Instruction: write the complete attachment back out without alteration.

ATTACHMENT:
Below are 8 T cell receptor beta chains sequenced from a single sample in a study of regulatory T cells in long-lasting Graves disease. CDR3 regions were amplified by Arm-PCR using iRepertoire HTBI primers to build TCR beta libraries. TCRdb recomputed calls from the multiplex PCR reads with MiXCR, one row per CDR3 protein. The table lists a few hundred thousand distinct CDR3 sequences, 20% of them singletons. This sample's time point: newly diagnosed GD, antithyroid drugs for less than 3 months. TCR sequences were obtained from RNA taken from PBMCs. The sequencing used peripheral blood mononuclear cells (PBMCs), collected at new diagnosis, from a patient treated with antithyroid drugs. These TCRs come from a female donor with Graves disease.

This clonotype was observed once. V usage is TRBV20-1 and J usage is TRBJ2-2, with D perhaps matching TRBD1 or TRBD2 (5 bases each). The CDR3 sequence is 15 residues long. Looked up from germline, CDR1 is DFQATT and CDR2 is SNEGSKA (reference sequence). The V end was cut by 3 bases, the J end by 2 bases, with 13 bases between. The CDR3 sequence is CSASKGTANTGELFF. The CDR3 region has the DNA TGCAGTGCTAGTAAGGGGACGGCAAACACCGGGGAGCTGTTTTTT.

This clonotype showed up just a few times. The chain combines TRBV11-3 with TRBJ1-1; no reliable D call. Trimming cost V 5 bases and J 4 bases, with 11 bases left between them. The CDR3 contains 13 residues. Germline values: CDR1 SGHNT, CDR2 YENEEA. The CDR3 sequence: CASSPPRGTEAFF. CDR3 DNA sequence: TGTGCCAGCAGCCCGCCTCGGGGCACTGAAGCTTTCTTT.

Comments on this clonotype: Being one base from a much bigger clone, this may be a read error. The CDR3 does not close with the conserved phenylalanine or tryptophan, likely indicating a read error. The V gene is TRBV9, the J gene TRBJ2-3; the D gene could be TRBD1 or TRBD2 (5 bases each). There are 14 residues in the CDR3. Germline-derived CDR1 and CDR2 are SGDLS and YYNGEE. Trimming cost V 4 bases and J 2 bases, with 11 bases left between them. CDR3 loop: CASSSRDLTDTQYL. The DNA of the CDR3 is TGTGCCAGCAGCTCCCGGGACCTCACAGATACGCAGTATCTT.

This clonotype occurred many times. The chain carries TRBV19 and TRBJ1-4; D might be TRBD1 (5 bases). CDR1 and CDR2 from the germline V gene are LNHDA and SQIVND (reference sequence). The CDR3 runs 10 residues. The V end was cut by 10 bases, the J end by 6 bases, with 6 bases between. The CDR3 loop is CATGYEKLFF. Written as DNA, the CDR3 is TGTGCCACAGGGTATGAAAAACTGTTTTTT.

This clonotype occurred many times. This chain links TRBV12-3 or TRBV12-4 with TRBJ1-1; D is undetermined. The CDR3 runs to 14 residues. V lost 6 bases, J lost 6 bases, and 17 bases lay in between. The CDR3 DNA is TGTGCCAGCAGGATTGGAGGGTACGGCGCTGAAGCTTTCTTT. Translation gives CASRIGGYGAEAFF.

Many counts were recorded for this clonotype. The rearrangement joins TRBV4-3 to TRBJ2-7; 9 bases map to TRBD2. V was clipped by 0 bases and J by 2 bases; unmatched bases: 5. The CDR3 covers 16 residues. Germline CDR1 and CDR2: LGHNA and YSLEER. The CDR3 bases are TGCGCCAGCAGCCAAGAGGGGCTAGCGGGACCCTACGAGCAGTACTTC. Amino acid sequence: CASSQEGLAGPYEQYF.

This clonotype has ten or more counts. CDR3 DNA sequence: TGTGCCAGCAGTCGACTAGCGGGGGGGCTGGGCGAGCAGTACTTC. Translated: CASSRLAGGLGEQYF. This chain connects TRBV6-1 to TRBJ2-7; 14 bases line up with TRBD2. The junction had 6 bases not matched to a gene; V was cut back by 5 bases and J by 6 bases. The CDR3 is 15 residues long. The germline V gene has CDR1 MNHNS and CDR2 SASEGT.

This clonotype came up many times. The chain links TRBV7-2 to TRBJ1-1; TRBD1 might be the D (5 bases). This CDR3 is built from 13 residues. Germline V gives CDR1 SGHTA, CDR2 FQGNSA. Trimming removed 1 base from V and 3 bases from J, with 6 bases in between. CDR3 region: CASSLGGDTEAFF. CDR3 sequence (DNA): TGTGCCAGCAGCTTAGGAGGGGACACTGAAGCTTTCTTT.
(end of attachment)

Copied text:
Below are 8 T cell receptor beta chains sequenced from a single sample in a study of regulatory T cells in long-lasting Graves disease. CDR3 regions were amplified by Arm-PCR using iRepertoire HTBI primers to build TCR beta libraries. TCRdb recomputed calls from the multiplex PCR reads with MiXCR, one row per CDR3 protein. The table lists a few hundred thousand distinct CDR3 sequences, 20% of them singletons. This sample's time point: newly diagnosed GD, antithyroid drugs for less than 3 months. TCR sequences were obtained from RNA taken from PBMCs. The sequencing used peripheral blood mononuclear cells (PBMCs), collected at new diagnosis, from a patient treated with antithyroid drugs. These TCRs come from a female donor with Graves disease.

This clonotype was observed once. V usage is TRBV20-1 and J usage is TRBJ2-2, with D perhaps matching TRBD1 or TRBD2 (5 bases each). The CDR3 sequence is 15 residues long. Looked up from germline, CDR1 is DFQATT and CDR2 is SNEGSKA (reference sequence). The V end was cut by 3 bases, the J end by 2 bases, with 13 bases between. The CDR3 sequence is CSASKGTANTGELFF. The CDR3 region has the DNA TGCAGTGCTAGTAAGGGGACGGCAAACACCGGGGAGCTGTTTTTT.

This clonotype showed up just a few times. The chain combines TRBV11-3 with TRBJ1-1; no reliable D call. Trimming cost V 5 bases and J 4 bases, with 11 bases left between them. The CDR3 contains 13 residues. Germline values: CDR1 SGHNT, CDR2 YENEEA. The CDR3 sequence: CASSPPRGTEAFF. CDR3 DNA sequence: TGTGCCAGCAGCCCGCCTCGGGGCACTGAAGCTTTCTTT.

Comments on this clonotype: Being one base from a much bigger clone, this may be a read error. The CDR3 does not close with the conserved phenylalanine or tryptophan, likely indicating a read error. The V gene is TRBV9, the J gene TRBJ2-3; the D gene could be TRBD1 or TRBD2 (5 bases each). There are 14 residues in the CDR3. Germline-derived CDR1 and CDR2 are SGDLS and YYNGEE. Trimming cost V 4 bases and J 2 bases, with 11 bases left between them. CDR3 loop: CASSSRDLTDTQYL. The DNA of the CDR3 is TGTGCCAGCAGCTCCCGGGACCTCACAGATACGCAGTATCTT.

This clonotype occurred many times. The chain carries TRBV19 and TRBJ1-4; D might be TRBD1 (5 bases). CDR1 and CDR2 from the germline V gene are LNHDA and SQIVND (reference sequence). The CDR3 runs 10 residues. The V end was cut by 10 bases, the J end by 6 bases, with 6 bases between. The CDR3 loop is CATGYEKLFF. Written as DNA, the CDR3 is TGTGCCACAGGGTATGAAAAACTGTTTTTT.

This clonotype occurred many times. This chain links TRBV12-3 or TRBV12-4 with TRBJ1-1; D is undetermined. The CDR3 runs to 14 residues. V lost 6 bases, J lost 6 bases, and 17 bases lay in between. The CDR3 DNA is TGTGCCAGCAGGATTGGAGGGTACGGCGCTGAAGCTTTCTTT. Translation gives CASRIGGYGAEAFF.

Many counts were recorded for this clonotype. The rearrangement joins TRBV4-3 to TRBJ2-7; 9 bases map to TRBD2. V was clipped by 0 bases and J by 2 bases; unmatched bases: 5. The CDR3 covers 16 residues. Germline CDR1 and CDR2: LGHNA and YSLEER. The CDR3 bases are TGCGCCAGCAGCCAAGAGGGGCTAGCGGGACCCTACGAGCAGTACTTC. Amino acid sequence: CASSQEGLAGPYEQYF.

This clonotype has ten or more counts. CDR3 DNA sequence: TGTGCCAGCAGTCGACTAGCGGGGGGGCTGGGCGAGCAGTACTTC. Translated: CASSRLAGGLGEQYF. This chain connects TRBV6-1 to TRBJ2-7; 14 bases line up with TRBD2. The junction had 6 bases not matched to a gene; V was cut back by 5 bases and J by 6 bases. The CDR3 is 15 residues long. The germline V gene has CDR1 MNHNS and CDR2 SASEGT.

This clonotype came up many times. The chain links TRBV7-2 to TRBJ1-1; TRBD1 might be the D (5 bases). This CDR3 is built from 13 residues. Germline V gives CDR1 SGHTA, CDR2 FQGNSA. Trimming removed 1 base from V and 3 bases from J, with 6 bases in between. CDR3 region: CASSLGGDTEAFF. CDR3 sequence (DNA): TGTGCCAGCAGCTTAGGAGGGGACACTGAAGCTTTCTTT.